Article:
Nicolette Cregan is a 2019 J.D. graduate from Case Western Reserve University School of Law and was a member of the Health Matrix: Journal of Law-Medicine. She would like to thank Professor Sharona Hoffman of Case Western Reserve University School of Law for her constant encouragement and constructive feedback. She would also like to thank Jack Diamond of Brenna Manna & Diamond for his suggestion for a paper topic.
Even as someone who knows health care quite well, I felt like an uneducated fool in this instance. What I found out as soon as my mother got back to her room the evening of the surgery is that with joint replacements now, you are on a quick-moving assembly line. That line whips you out of the hospital and into a rehab facility as fast as is humanly possible, and then out of the rehab facility and either home or to a nursing home almost as quickly.
We’re pretending [health care] is not really a business, but it’s acting like a business . . . [and] [h]ealthcare businesses are getting away with [things] that we wouldn’t let any other businesses get away with.
When people hear the term “hospital,” they often envision doctors and nurses caring for their patients, they see waiting rooms and hospital beds, and they imagine emergency rooms and operating tables. They may even hear the beeping of a heart monitor or feel the prick of a needle from a shot. When people hear the term “business,” they envision an entirely different setting. They likely picture men and women in suits or see conference rooms and offices with desks and laptops. They can probably hear the clicking of high heels or typing on a computer. When people hear the term “business,” they do not envision a hospital. Yet, the U.S. healthcare system has taken on a business identity.3
This “business approach” adopted by U.S. hospitals adapts to the evergrowing financial challenges the U.S. health care system faces. The system wastes approximately $750 billion dollars a year, with the largest deficit stemming from unnecessary services, inefficient care, and excess administrative costs.4 Each year, per capita spending within the U.S. health care system continues to grow faster than the rest of the economy.5 This creates a strain on private and public health care budgets.6 To combat wasteful services and unnecessary procedures,7 many hospitals have adopted a business approach by implementing shared savings programs to improve productivity and quality and to reduce costs.8 Gainsharing models have emerged as a key business approach to address the ongoing health care financial challenges.9 Gainsharing is “an incentive plan in which employees or customers receive benefits directly as a result of cost-saving measures that they initiate or participate in.”10 Hospital gainsharing is rooted in the belief that “physicians are uniquely qualified to improve [both] quality and efficiency,” and it is designed to target many different areas of “small inefficiencies” in the field, thereby resulting in “substantial savings.”11 Gainsharing is a business strategy that encompasses group dynamics and the “fundamental human need for fairness.”12 But does a business strategy belong in a hospital when the hospital’s primary focus should be providing the best patient care?
This article engages with that question. Following this introduction in Part I, Part II of this article discusses what hospital gainsharing means, where it originated, and how it operates in a hospital setting. It recognizes that gainsharing programs are a newly implemented model and discusses the fact that it was not until 1988, and again in 1996, that the Health Care Financing Administration (HCFA), now known as the Centers for Medicare and Medicaid Services (CMS), started pilot programs “solicit[ing] bids from hospitals and their physicians to participate” in a type of gainsharing program.13 Next, Part II summarizes the law and agency opinions controlling hospital gainsharing and then discusses the obstacles gainsharing has overcome and the difficulties that remain today. It also explains the lack of protection and disorganization that make it so difficult to give gainsharing programs any structure, which ultimately restrains these programs from having a prevalent and positive impact on savings within our health care system.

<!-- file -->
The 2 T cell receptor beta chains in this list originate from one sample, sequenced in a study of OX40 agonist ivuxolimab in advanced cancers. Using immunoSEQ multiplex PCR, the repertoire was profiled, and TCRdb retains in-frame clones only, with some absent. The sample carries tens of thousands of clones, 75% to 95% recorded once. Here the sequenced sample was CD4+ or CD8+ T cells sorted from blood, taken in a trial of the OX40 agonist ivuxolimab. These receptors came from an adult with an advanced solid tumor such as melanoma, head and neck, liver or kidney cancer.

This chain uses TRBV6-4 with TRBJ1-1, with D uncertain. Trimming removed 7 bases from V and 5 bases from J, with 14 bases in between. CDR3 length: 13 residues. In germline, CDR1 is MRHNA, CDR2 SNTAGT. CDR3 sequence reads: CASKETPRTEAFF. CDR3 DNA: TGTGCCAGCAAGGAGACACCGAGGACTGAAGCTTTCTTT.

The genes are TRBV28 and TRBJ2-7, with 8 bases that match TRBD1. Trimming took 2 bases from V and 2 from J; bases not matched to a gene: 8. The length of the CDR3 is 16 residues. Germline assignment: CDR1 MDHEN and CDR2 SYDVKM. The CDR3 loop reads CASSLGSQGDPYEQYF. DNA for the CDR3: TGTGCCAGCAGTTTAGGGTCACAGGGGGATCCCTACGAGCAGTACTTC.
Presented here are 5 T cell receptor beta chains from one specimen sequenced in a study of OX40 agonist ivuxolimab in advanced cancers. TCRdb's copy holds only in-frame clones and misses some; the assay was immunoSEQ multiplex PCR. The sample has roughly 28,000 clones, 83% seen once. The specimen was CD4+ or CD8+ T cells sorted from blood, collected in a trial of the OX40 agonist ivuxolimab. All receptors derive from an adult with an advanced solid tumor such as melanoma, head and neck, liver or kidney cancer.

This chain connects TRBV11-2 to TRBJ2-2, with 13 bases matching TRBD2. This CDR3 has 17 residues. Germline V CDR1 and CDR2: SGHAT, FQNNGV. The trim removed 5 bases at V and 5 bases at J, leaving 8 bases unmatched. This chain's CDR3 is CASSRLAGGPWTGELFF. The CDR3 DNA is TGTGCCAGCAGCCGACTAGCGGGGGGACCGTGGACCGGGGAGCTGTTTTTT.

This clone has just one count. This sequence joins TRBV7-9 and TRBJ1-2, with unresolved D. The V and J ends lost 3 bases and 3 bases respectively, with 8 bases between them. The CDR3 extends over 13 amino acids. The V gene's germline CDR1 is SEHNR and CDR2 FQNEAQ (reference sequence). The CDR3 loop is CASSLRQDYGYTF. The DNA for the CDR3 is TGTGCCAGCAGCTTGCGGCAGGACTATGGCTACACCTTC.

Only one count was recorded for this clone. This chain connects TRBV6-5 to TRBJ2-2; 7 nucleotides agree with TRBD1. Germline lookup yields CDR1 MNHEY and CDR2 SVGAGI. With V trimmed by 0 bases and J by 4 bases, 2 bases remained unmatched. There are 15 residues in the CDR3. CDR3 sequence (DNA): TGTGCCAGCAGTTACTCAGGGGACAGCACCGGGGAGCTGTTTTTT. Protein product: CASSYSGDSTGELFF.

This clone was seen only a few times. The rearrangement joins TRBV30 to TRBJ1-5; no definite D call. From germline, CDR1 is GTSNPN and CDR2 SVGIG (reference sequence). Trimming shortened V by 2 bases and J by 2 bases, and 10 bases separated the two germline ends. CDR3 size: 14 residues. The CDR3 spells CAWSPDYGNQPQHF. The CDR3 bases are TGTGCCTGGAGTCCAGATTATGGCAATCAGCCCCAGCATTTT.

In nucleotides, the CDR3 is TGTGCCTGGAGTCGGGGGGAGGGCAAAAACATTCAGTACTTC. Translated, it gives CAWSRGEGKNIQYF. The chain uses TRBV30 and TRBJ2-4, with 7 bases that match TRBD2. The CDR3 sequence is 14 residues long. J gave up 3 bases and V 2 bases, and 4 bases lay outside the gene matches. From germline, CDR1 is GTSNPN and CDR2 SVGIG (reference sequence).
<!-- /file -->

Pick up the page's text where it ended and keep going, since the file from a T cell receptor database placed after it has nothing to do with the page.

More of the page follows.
Part III explores the path of today’s gainsharing programs and the positive results of models and programs that have been tested thus far. It details the progression of the New Jersey pilot program, Bundled Payments for Care Improvement program, and the Comprehensive Care for Joint Replacement model. Then, Part IV concentrates on the limitations of gainsharing and the negative effects this business model has had on hospitals, patients, and physicians. The specific concerns about gainsharing vary from role to role, but ultimately the consensus is that each participant must feel confident in the program for it to be successful. Part V proposes new legislation specifying mandatory safeguards that each and every gainsharing program must follow. It critiques and amends safeguards commonly approved by the U.S. Department of Health and Human Services (HHS), Office of Inspector General (OIG) in advisory opinions, recommends additional safeguards, and highlights the problems that will still need to be resolved and monitored even with mandatory safeguards in place.
Many models of gainsharing have been introduced in to the U.S. health care system.14 Despite its growing popularity, gainsharing is controversial because of the risk that hospitals and physicians will put the value of money before their patients’ needs and the quality of care.15 With gainsharing’s rapid growth, mandatory safeguards must be in place to (1) protect the patients, hospitals, and physicians; and (2) create a structure that can be measured and can set a basis to improve upon in order to achieve optimal results.
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